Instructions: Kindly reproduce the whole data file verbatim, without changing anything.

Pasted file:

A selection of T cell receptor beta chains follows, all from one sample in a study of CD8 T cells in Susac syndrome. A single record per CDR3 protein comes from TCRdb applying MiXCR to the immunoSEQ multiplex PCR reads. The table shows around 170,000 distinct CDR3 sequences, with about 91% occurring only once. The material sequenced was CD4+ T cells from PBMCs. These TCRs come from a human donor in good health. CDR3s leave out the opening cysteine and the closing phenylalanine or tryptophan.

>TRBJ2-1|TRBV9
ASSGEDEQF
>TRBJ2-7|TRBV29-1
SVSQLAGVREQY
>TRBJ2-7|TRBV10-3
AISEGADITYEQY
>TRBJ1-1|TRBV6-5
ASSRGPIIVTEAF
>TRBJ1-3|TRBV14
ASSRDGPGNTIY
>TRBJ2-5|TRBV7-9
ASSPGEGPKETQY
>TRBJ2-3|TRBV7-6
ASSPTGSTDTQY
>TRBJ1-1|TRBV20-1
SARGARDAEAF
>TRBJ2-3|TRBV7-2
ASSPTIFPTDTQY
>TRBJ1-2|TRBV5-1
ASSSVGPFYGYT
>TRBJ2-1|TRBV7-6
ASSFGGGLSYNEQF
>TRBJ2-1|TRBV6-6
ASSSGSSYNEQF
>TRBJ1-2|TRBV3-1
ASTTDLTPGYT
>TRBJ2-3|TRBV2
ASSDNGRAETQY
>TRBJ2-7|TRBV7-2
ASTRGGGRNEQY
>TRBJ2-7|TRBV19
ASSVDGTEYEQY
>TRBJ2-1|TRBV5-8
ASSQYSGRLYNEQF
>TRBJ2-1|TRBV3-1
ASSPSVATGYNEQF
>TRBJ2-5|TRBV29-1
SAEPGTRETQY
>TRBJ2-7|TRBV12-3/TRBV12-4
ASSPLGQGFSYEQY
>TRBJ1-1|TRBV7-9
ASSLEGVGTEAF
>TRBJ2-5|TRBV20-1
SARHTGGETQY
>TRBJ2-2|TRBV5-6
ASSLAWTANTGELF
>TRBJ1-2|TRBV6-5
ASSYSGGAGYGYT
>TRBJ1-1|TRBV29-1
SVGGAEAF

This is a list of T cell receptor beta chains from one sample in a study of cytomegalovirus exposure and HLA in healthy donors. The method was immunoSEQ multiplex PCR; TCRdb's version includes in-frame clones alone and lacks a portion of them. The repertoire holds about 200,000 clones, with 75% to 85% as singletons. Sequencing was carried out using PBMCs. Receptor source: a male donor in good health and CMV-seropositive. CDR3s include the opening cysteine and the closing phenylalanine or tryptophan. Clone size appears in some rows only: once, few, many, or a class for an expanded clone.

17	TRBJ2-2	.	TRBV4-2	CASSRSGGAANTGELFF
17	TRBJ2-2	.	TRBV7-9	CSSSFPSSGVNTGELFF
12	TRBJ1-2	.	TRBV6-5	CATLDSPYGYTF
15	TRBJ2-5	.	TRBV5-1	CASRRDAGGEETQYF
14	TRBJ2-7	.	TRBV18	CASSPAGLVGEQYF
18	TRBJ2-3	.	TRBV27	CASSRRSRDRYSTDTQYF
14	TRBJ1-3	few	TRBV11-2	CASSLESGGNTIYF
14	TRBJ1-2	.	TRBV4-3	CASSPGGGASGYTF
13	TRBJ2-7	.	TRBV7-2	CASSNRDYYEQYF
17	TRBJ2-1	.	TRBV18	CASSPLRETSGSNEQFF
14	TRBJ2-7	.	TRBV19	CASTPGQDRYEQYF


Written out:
A selection of T cell receptor beta chains follows, all from one sample in a study of CD8 T cells in Susac syndrome. A single record per CDR3 protein comes from TCRdb applying MiXCR to the immunoSEQ multiplex PCR reads. The table shows around 170,000 distinct CDR3 sequences, with about 91% occurring only once. The material sequenced was CD4+ T cells from PBMCs. These TCRs come from a human donor in good health. CDR3s leave out the opening cysteine and the closing phenylalanine or tryptophan.

>TRBJ2-1|TRBV9
ASSGEDEQF
>TRBJ2-7|TRBV29-1
SVSQLAGVREQY
>TRBJ2-7|TRBV10-3
AISEGADITYEQY
>TRBJ1-1|TRBV6-5
ASSRGPIIVTEAF
>TRBJ1-3|TRBV14
ASSRDGPGNTIY
>TRBJ2-5|TRBV7-9
ASSPGEGPKETQY
>TRBJ2-3|TRBV7-6
ASSPTGSTDTQY
>TRBJ1-1|TRBV20-1
SARGARDAEAF
>TRBJ2-3|TRBV7-2
ASSPTIFPTDTQY
>TRBJ1-2|TRBV5-1
ASSSVGPFYGYT
>TRBJ2-1|TRBV7-6
ASSFGGGLSYNEQF
>TRBJ2-1|TRBV6-6
ASSSGSSYNEQF
>TRBJ1-2|TRBV3-1
ASTTDLTPGYT
>TRBJ2-3|TRBV2
ASSDNGRAETQY
>TRBJ2-7|TRBV7-2
ASTRGGGRNEQY
>TRBJ2-7|TRBV19
ASSVDGTEYEQY
>TRBJ2-1|TRBV5-8
ASSQYSGRLYNEQF
>TRBJ2-1|TRBV3-1
ASSPSVATGYNEQF
>TRBJ2-5|TRBV29-1
SAEPGTRETQY
>TRBJ2-7|TRBV12-3/TRBV12-4
ASSPLGQGFSYEQY
>TRBJ1-1|TRBV7-9
ASSLEGVGTEAF
>TRBJ2-5|TRBV20-1
SARHTGGETQY
>TRBJ2-2|TRBV5-6
ASSLAWTANTGELF
>TRBJ1-2|TRBV6-5
ASSYSGGAGYGYT
>TRBJ1-1|TRBV29-1
SVGGAEAF

This is a list of T cell receptor beta chains from one sample in a study of cytomegalovirus exposure and HLA in healthy donors. The method was immunoSEQ multiplex PCR; TCRdb's version includes in-frame clones alone and lacks a portion of them. The repertoire holds about 200,000 clones, with 75% to 85% as singletons. Sequencing was carried out using PBMCs. Receptor source: a male donor in good health and CMV-seropositive. CDR3s include the opening cysteine and the closing phenylalanine or tryptophan. Clone size appears in some rows only: once, few, many, or a class for an expanded clone.

17	TRBJ2-2	.	TRBV4-2	CASSRSGGAANTGELFF
17	TRBJ2-2	.	TRBV7-9	CSSSFPSSGVNTGELFF
12	TRBJ1-2	.	TRBV6-5	CATLDSPYGYTF
15	TRBJ2-5	.	TRBV5-1	CASRRDAGGEETQYF
14	TRBJ2-7	.	TRBV18	CASSPAGLVGEQYF
18	TRBJ2-3	.	TRBV27	CASSRRSRDRYSTDTQYF
14	TRBJ1-3	few	TRBV11-2	CASSLESGGNTIYF
14	TRBJ1-2	.	TRBV4-3	CASSPGGGASGYTF
13	TRBJ2-7	.	TRBV7-2	CASSNRDYYEQYF
17	TRBJ2-1	.	TRBV18	CASSPLRETSGSNEQFF
14	TRBJ2-7	.	TRBV19	CASTPGQDRYEQYF